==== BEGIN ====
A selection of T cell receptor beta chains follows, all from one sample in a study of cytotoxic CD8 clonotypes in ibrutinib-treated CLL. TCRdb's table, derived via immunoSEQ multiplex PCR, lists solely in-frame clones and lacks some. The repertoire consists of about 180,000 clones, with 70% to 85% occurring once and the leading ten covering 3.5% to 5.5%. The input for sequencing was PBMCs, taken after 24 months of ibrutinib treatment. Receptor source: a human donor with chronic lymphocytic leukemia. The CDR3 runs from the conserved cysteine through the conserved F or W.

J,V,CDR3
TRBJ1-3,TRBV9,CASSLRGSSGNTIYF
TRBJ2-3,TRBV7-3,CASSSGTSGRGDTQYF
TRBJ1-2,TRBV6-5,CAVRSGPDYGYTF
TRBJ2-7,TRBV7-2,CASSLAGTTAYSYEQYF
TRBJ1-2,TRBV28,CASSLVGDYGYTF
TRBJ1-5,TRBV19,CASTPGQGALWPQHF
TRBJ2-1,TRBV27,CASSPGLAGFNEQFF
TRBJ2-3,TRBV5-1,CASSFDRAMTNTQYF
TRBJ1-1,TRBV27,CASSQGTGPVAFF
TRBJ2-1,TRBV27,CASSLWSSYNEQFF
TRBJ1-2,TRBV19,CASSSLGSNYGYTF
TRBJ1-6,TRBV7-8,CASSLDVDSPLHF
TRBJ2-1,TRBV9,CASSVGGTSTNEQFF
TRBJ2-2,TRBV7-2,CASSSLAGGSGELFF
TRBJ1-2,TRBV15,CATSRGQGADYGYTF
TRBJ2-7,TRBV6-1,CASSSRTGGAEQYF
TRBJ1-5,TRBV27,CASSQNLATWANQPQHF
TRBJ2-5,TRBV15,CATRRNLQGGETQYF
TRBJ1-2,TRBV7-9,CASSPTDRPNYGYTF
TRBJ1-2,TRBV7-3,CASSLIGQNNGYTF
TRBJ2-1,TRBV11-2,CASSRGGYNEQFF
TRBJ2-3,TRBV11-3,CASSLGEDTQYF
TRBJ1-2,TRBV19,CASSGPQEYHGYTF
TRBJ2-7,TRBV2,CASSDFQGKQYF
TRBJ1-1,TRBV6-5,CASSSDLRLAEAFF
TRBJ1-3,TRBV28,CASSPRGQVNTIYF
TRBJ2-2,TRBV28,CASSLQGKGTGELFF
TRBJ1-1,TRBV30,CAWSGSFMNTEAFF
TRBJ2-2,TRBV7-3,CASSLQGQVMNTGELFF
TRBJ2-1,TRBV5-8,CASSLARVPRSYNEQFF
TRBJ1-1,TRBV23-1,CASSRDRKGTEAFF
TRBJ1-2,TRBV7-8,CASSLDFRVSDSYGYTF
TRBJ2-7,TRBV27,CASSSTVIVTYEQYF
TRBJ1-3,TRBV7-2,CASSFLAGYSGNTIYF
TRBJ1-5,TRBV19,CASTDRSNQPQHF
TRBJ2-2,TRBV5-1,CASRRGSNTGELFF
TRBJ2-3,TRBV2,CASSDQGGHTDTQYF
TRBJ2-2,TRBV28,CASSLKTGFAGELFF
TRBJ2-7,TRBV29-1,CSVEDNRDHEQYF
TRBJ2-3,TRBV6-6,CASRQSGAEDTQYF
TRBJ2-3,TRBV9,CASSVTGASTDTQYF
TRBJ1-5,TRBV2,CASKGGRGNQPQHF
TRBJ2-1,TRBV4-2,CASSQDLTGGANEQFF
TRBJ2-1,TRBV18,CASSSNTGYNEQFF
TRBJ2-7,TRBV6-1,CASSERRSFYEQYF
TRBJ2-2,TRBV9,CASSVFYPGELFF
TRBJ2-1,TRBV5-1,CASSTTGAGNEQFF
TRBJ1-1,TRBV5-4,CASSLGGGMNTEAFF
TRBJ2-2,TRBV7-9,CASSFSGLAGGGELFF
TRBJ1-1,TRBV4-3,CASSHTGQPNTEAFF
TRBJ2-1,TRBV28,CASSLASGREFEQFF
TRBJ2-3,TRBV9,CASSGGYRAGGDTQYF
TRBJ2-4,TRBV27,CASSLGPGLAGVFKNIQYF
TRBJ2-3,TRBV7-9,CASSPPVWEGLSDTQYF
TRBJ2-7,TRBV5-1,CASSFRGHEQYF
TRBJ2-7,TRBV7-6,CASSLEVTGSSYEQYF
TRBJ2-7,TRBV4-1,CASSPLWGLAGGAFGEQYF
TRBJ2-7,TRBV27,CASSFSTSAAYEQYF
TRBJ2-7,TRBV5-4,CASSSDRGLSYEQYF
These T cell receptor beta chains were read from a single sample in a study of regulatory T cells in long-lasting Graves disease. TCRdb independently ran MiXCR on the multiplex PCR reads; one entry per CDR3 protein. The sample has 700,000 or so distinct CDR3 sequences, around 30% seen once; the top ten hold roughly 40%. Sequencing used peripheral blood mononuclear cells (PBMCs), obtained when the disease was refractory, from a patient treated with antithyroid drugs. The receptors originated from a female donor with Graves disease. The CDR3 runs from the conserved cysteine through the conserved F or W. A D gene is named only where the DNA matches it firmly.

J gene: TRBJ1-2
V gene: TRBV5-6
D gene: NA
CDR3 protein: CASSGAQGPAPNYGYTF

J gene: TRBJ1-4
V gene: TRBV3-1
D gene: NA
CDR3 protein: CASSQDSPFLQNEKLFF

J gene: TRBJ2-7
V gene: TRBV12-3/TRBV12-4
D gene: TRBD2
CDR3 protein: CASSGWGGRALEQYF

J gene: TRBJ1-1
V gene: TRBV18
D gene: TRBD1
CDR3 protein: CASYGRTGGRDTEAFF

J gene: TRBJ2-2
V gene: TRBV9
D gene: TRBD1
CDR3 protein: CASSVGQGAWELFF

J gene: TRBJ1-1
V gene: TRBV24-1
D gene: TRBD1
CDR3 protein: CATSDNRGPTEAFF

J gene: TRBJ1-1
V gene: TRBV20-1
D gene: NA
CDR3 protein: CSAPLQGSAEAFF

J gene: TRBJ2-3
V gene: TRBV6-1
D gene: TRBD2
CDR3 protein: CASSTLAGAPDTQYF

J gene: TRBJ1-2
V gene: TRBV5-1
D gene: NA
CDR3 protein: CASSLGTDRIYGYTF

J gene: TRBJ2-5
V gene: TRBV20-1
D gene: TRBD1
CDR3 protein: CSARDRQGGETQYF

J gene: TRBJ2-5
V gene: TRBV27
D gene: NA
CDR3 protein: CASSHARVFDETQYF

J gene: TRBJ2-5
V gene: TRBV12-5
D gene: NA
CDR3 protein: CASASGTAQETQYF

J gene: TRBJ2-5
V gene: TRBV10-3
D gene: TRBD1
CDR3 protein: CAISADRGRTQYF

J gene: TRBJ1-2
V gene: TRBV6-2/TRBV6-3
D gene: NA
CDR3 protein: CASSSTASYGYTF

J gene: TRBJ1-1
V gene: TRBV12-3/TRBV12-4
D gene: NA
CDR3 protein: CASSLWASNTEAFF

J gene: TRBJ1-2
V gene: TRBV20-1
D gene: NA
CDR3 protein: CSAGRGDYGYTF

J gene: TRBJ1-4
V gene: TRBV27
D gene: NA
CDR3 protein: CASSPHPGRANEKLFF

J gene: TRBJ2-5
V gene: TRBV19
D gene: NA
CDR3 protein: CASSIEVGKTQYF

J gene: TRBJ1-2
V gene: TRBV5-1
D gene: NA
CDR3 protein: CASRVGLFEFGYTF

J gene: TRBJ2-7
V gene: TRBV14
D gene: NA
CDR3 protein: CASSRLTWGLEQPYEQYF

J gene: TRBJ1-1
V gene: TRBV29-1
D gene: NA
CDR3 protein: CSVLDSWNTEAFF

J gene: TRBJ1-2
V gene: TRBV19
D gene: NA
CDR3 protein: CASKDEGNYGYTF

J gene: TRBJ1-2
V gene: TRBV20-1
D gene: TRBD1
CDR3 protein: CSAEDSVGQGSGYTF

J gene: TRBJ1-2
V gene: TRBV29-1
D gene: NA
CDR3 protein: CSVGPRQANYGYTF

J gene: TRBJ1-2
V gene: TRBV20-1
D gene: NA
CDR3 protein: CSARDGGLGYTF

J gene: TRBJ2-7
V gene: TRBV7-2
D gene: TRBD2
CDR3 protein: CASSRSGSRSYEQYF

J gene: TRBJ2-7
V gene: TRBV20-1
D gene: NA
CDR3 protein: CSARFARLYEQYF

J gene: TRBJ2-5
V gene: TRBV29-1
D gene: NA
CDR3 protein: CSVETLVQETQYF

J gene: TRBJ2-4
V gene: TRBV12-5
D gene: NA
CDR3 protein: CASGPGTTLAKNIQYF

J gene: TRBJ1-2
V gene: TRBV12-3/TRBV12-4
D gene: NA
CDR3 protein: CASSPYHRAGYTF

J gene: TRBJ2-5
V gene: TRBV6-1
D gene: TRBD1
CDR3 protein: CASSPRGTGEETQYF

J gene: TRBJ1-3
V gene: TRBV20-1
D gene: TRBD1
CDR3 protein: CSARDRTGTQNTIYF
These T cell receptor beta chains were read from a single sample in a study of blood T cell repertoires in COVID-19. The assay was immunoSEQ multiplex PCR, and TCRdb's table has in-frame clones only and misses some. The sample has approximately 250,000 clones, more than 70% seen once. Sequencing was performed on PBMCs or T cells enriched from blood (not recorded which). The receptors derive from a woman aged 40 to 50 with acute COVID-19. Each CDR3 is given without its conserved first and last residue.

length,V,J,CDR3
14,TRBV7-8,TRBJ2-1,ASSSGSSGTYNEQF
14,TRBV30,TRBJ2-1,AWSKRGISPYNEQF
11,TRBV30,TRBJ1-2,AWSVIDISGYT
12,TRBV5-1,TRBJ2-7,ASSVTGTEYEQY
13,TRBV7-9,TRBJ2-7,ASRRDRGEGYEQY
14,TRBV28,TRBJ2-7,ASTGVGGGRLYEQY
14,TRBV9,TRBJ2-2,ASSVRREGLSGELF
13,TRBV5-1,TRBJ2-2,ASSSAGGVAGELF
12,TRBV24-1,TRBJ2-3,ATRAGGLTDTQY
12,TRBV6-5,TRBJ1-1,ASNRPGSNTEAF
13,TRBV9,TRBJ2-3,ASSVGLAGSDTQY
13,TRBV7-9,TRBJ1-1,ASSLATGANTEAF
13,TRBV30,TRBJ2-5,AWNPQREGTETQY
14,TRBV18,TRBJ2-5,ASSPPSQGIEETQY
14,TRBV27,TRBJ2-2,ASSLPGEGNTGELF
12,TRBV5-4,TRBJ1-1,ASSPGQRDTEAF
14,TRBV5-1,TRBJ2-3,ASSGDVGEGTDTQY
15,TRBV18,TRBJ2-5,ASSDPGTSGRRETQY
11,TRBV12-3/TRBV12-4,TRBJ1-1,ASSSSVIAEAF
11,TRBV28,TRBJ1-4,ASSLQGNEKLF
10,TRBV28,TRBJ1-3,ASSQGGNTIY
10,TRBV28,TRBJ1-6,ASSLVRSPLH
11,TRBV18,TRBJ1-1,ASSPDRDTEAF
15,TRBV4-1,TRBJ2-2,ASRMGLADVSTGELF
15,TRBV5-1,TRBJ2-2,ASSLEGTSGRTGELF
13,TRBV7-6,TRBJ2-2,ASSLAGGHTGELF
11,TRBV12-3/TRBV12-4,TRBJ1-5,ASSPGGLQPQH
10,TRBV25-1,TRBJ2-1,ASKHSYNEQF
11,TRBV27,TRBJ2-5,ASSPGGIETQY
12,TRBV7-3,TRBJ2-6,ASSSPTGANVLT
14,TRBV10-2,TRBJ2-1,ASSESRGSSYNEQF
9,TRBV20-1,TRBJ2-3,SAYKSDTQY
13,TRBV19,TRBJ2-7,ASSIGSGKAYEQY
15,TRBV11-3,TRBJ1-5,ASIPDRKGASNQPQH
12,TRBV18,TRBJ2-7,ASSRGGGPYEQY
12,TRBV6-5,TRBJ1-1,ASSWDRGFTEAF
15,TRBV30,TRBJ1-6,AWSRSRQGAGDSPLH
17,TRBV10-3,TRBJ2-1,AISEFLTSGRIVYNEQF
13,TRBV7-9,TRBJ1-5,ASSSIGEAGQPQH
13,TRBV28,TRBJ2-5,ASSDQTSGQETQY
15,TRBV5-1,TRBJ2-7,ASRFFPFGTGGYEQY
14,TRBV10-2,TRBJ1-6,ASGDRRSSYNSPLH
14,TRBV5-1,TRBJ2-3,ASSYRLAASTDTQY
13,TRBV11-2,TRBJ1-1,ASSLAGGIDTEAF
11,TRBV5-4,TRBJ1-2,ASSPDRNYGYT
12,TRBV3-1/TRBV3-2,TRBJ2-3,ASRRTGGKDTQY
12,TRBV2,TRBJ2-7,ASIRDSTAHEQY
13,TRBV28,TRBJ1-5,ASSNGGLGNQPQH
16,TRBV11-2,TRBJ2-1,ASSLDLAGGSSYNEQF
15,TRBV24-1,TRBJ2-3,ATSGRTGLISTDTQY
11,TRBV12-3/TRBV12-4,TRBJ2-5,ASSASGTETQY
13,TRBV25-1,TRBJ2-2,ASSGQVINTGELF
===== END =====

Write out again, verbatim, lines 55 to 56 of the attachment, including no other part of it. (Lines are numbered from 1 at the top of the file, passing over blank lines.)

TRBJ2-4,TRBV27,CASSLGPGLAGVFKNIQYF
TRBJ2-3,TRBV7-9,CASSPPVWEGLSDTQYF